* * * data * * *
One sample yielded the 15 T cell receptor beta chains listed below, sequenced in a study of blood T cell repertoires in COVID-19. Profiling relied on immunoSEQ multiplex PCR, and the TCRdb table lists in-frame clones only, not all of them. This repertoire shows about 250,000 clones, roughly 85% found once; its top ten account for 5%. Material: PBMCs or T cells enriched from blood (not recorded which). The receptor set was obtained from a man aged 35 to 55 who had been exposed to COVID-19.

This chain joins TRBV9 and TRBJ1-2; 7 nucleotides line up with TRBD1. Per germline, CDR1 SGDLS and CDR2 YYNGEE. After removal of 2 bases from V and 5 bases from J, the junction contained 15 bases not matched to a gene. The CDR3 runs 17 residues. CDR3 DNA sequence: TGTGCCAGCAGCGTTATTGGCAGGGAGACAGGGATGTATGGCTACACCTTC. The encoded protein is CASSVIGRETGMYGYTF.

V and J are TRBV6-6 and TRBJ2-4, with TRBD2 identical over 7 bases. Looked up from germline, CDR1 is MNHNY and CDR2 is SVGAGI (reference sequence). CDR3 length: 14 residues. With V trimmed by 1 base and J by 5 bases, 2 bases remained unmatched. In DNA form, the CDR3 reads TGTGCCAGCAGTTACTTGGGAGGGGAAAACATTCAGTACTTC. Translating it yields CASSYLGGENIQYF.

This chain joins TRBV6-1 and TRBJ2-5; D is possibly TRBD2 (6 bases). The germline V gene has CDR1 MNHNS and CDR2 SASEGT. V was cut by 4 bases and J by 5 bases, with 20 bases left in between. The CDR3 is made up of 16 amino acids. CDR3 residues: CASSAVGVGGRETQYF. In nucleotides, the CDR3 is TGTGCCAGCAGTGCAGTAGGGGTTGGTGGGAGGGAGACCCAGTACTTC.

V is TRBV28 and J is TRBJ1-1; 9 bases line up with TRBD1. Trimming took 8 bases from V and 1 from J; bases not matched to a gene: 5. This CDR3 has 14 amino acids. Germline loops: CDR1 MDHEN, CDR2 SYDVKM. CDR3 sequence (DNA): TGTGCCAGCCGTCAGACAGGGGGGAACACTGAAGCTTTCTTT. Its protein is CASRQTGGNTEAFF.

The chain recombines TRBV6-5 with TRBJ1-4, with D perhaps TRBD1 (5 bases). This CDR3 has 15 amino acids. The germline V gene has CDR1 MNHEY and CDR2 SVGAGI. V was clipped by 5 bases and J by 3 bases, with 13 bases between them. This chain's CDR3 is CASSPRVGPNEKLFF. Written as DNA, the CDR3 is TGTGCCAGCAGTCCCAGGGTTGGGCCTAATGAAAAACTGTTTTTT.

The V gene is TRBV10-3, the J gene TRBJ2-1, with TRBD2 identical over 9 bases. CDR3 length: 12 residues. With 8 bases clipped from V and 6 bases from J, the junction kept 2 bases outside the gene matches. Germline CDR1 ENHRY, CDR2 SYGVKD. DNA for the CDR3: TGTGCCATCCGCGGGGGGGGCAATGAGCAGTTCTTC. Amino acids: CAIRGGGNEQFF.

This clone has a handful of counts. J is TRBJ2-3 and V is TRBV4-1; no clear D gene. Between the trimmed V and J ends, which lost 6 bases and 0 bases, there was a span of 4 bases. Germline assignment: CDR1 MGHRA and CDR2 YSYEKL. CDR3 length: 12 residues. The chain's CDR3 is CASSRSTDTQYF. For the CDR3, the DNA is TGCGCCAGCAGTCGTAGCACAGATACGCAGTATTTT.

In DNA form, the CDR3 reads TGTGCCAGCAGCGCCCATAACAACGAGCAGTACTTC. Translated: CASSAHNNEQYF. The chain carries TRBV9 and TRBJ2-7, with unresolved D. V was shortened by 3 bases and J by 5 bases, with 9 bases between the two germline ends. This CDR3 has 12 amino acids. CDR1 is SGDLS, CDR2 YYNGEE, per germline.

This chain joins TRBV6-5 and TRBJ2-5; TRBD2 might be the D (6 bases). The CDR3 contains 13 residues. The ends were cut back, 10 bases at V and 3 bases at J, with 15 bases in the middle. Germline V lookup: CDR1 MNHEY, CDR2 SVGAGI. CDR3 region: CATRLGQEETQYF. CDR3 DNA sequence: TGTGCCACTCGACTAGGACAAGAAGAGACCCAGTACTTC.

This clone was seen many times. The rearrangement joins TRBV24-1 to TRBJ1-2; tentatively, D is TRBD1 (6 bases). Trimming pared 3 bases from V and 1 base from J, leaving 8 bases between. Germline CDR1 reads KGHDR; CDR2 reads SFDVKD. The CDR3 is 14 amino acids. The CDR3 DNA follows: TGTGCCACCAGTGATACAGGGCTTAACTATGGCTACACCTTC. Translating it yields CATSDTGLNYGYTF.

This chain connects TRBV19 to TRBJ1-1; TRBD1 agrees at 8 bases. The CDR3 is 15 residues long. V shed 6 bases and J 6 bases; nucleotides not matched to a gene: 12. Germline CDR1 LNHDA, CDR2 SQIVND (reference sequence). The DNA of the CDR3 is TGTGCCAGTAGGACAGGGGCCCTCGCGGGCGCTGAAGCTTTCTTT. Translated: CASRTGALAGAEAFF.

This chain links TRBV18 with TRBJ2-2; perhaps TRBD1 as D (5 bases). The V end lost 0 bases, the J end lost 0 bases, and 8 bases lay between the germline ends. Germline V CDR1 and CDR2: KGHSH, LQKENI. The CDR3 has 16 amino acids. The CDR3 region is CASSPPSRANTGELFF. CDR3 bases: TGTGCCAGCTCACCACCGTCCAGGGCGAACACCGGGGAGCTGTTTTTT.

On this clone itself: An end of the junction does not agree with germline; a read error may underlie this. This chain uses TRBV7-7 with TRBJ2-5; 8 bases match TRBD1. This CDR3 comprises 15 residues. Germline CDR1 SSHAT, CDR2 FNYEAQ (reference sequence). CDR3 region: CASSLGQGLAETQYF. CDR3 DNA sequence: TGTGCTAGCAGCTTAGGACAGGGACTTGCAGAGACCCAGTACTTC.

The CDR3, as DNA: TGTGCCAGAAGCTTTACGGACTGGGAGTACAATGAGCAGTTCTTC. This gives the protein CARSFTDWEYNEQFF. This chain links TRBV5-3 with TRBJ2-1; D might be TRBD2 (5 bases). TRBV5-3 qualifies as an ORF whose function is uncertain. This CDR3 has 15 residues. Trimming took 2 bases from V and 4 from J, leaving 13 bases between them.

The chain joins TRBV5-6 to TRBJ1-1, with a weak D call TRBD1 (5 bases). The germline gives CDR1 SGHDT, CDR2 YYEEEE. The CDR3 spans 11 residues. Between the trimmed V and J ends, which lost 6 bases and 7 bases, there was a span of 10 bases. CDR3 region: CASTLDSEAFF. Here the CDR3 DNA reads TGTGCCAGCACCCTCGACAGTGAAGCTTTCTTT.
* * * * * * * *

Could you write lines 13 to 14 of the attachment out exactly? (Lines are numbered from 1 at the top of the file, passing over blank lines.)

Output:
This chain links TRBV18 with TRBJ2-2; perhaps TRBD1 as D (5 bases). The V end lost 0 bases, the J end lost 0 bases, and 8 bases lay between the germline ends. Germline V CDR1 and CDR2: KGHSH, LQKENI. The CDR3 has 16 amino acids. The CDR3 region is CASSPPSRANTGELFF. CDR3 bases: TGTGCCAGCTCACCACCGTCCAGGGCGAACACCGGGGAGCTGTTTTTT.

On this clone itself: An end of the junction does not agree with germline; a read error may underlie this. This chain uses TRBV7-7 with TRBJ2-5; 8 bases match TRBD1. This CDR3 comprises 15 residues. Germline CDR1 SSHAT, CDR2 FNYEAQ (reference sequence). CDR3 region: CASSLGQGLAETQYF. CDR3 DNA sequence: TGTGCTAGCAGCTTAGGACAGGGACTTGCAGAGACCCAGTACTTC.